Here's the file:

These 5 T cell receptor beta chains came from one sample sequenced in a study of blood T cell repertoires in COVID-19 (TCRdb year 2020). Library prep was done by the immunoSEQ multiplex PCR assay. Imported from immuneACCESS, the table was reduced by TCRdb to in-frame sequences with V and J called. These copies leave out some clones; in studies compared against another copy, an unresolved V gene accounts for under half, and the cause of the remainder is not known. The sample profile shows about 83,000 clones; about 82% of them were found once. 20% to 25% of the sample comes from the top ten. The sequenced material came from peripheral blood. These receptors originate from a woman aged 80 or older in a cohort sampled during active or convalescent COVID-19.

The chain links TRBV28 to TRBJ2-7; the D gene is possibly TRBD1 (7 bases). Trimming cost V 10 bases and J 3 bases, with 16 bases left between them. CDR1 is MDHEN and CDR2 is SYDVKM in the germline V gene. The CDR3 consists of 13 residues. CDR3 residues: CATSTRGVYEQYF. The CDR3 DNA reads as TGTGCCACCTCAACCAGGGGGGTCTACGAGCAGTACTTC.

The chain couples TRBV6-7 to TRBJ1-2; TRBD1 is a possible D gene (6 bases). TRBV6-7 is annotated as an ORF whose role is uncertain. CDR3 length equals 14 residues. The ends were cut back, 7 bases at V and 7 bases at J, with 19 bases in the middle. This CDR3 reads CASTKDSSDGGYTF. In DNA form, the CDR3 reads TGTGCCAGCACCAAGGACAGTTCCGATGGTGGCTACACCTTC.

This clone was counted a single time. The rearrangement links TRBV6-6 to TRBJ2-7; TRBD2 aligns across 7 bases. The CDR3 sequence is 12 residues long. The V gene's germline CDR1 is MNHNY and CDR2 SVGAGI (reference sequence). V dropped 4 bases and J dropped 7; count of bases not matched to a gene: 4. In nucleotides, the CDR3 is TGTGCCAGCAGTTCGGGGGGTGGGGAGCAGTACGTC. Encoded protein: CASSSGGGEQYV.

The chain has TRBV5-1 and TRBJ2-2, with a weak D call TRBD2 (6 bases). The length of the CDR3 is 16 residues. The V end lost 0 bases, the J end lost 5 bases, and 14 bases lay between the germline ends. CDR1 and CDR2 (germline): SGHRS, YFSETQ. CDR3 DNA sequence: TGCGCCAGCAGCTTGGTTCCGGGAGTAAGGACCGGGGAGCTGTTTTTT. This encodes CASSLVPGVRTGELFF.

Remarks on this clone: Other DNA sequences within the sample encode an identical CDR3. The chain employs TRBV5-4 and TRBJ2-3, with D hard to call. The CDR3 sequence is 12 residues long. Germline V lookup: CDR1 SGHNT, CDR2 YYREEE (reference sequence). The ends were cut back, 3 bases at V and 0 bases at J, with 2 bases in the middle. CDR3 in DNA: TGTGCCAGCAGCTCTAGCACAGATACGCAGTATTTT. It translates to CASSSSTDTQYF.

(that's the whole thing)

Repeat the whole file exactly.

These 5 T cell receptor beta chains came from one sample sequenced in a study of blood T cell repertoires in COVID-19 (TCRdb year 2020). Library prep was done by the immunoSEQ multiplex PCR assay. Imported from immuneACCESS, the table was reduced by TCRdb to in-frame sequences with V and J called. These copies leave out some clones; in studies compared against another copy, an unresolved V gene accounts for under half, and the cause of the remainder is not known. The sample profile shows about 83,000 clones; about 82% of them were found once. 20% to 25% of the sample comes from the top ten. The sequenced material came from peripheral blood. These receptors originate from a woman aged 80 or older in a cohort sampled during active or convalescent COVID-19.

The chain links TRBV28 to TRBJ2-7; the D gene is possibly TRBD1 (7 bases). Trimming cost V 10 bases and J 3 bases, with 16 bases left between them. CDR1 is MDHEN and CDR2 is SYDVKM in the germline V gene. The CDR3 consists of 13 residues. CDR3 residues: CATSTRGVYEQYF. The CDR3 DNA reads as TGTGCCACCTCAACCAGGGGGGTCTACGAGCAGTACTTC.

The chain couples TRBV6-7 to TRBJ1-2; TRBD1 is a possible D gene (6 bases). TRBV6-7 is annotated as an ORF whose role is uncertain. CDR3 length equals 14 residues. The ends were cut back, 7 bases at V and 7 bases at J, with 19 bases in the middle. This CDR3 reads CASTKDSSDGGYTF. In DNA form, the CDR3 reads TGTGCCAGCACCAAGGACAGTTCCGATGGTGGCTACACCTTC.

This clone was counted a single time. The rearrangement links TRBV6-6 to TRBJ2-7; TRBD2 aligns across 7 bases. The CDR3 sequence is 12 residues long. The V gene's germline CDR1 is MNHNY and CDR2 SVGAGI (reference sequence). V dropped 4 bases and J dropped 7; count of bases not matched to a gene: 4. In nucleotides, the CDR3 is TGTGCCAGCAGTTCGGGGGGTGGGGAGCAGTACGTC. Encoded protein: CASSSGGGEQYV.

The chain has TRBV5-1 and TRBJ2-2, with a weak D call TRBD2 (6 bases). The length of the CDR3 is 16 residues. The V end lost 0 bases, the J end lost 5 bases, and 14 bases lay between the germline ends. CDR1 and CDR2 (germline): SGHRS, YFSETQ. CDR3 DNA sequence: TGCGCCAGCAGCTTGGTTCCGGGAGTAAGGACCGGGGAGCTGTTTTTT. This encodes CASSLVPGVRTGELFF.

Remarks on this clone: Other DNA sequences within the sample encode an identical CDR3. The chain employs TRBV5-4 and TRBJ2-3, with D hard to call. The CDR3 sequence is 12 residues long. Germline V lookup: CDR1 SGHNT, CDR2 YYREEE (reference sequence). The ends were cut back, 3 bases at V and 0 bases at J, with 2 bases in the middle. CDR3 in DNA: TGTGCCAGCAGCTCTAGCACAGATACGCAGTATTTT. It translates to CASSSSTDTQYF.